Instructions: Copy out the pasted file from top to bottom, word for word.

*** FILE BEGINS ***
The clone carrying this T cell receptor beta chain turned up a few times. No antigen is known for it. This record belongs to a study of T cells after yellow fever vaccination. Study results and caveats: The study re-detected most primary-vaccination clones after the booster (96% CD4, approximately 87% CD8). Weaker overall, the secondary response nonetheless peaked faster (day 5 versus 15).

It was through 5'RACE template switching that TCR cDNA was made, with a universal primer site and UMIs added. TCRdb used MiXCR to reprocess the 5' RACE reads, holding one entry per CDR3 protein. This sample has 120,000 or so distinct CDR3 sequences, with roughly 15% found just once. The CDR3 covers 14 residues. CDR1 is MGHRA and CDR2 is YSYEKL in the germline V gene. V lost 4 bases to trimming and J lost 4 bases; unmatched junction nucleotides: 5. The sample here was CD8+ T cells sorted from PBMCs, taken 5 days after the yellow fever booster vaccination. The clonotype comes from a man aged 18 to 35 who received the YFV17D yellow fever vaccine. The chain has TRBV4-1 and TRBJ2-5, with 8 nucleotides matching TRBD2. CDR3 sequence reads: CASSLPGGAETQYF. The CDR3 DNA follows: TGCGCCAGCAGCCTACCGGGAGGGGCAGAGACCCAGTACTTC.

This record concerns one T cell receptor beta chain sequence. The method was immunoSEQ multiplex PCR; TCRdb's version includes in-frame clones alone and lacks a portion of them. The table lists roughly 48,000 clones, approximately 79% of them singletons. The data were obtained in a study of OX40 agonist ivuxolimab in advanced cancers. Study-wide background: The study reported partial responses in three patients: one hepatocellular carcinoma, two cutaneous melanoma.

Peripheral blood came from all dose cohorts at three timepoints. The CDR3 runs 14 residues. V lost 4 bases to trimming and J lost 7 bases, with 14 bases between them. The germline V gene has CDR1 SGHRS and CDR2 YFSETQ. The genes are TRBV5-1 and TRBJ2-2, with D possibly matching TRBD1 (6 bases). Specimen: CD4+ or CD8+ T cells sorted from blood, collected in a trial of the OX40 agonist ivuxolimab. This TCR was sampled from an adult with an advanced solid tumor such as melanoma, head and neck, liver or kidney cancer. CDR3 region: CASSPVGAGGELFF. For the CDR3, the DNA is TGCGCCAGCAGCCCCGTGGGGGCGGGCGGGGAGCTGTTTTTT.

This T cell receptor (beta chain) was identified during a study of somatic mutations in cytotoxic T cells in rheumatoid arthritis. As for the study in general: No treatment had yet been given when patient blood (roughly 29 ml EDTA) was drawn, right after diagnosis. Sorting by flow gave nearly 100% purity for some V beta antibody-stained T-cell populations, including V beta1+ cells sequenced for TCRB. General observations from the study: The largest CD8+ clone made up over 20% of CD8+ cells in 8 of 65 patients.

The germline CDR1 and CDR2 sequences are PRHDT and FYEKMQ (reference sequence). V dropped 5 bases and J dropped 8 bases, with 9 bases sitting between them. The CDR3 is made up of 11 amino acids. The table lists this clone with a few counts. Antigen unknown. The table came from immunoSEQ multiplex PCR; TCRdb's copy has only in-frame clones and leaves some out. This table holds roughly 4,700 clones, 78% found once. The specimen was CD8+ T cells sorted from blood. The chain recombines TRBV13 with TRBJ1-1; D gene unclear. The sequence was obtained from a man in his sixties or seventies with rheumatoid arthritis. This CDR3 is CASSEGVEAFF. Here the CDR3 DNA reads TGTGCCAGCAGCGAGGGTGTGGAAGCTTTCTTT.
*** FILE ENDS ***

The clone carrying this T cell receptor beta chain turned up a few times. No antigen is known for it. This record belongs to a study of T cells after yellow fever vaccination. Study results and caveats: The study re-detected most primary-vaccination clones after the booster (96% CD4, approximately 87% CD8). Weaker overall, the secondary response nonetheless peaked faster (day 5 versus 15).

It was through 5'RACE template switching that TCR cDNA was made, with a universal primer site and UMIs added. TCRdb used MiXCR to reprocess the 5' RACE reads, holding one entry per CDR3 protein. This sample has 120,000 or so distinct CDR3 sequences, with roughly 15% found just once. The CDR3 covers 14 residues. CDR1 is MGHRA and CDR2 is YSYEKL in the germline V gene. V lost 4 bases to trimming and J lost 4 bases; unmatched junction nucleotides: 5. The sample here was CD8+ T cells sorted from PBMCs, taken 5 days after the yellow fever booster vaccination. The clonotype comes from a man aged 18 to 35 who received the YFV17D yellow fever vaccine. The chain has TRBV4-1 and TRBJ2-5, with 8 nucleotides matching TRBD2. CDR3 sequence reads: CASSLPGGAETQYF. The CDR3 DNA follows: TGCGCCAGCAGCCTACCGGGAGGGGCAGAGACCCAGTACTTC.

This record concerns one T cell receptor beta chain sequence. The method was immunoSEQ multiplex PCR; TCRdb's version includes in-frame clones alone and lacks a portion of them. The table lists roughly 48,000 clones, approximately 79% of them singletons. The data were obtained in a study of OX40 agonist ivuxolimab in advanced cancers. Study-wide background: The study reported partial responses in three patients: one hepatocellular carcinoma, two cutaneous melanoma.

Peripheral blood came from all dose cohorts at three timepoints. The CDR3 runs 14 residues. V lost 4 bases to trimming and J lost 7 bases, with 14 bases between them. The germline V gene has CDR1 SGHRS and CDR2 YFSETQ. The genes are TRBV5-1 and TRBJ2-2, with D possibly matching TRBD1 (6 bases). Specimen: CD4+ or CD8+ T cells sorted from blood, collected in a trial of the OX40 agonist ivuxolimab. This TCR was sampled from an adult with an advanced solid tumor such as melanoma, head and neck, liver or kidney cancer. CDR3 region: CASSPVGAGGELFF. For the CDR3, the DNA is TGCGCCAGCAGCCCCGTGGGGGCGGGCGGGGAGCTGTTTTTT.

This T cell receptor (beta chain) was identified during a study of somatic mutations in cytotoxic T cells in rheumatoid arthritis. As for the study in general: No treatment had yet been given when patient blood (roughly 29 ml EDTA) was drawn, right after diagnosis. Sorting by flow gave nearly 100% purity for some V beta antibody-stained T-cell populations, including V beta1+ cells sequenced for TCRB. General observations from the study: The largest CD8+ clone made up over 20% of CD8+ cells in 8 of 65 patients.

The germline CDR1 and CDR2 sequences are PRHDT and FYEKMQ (reference sequence). V dropped 5 bases and J dropped 8 bases, with 9 bases sitting between them. The CDR3 is made up of 11 amino acids. The table lists this clone with a few counts. Antigen unknown. The table came from immunoSEQ multiplex PCR; TCRdb's copy has only in-frame clones and leaves some out. This table holds roughly 4,700 clones, 78% found once. The specimen was CD8+ T cells sorted from blood. The chain recombines TRBV13 with TRBJ1-1; D gene unclear. The sequence was obtained from a man in his sixties or seventies with rheumatoid arthritis. This CDR3 is CASSEGVEAFF. Here the CDR3 DNA reads TGTGCCAGCAGCGAGGGTGTGGAAGCTTTCTTT.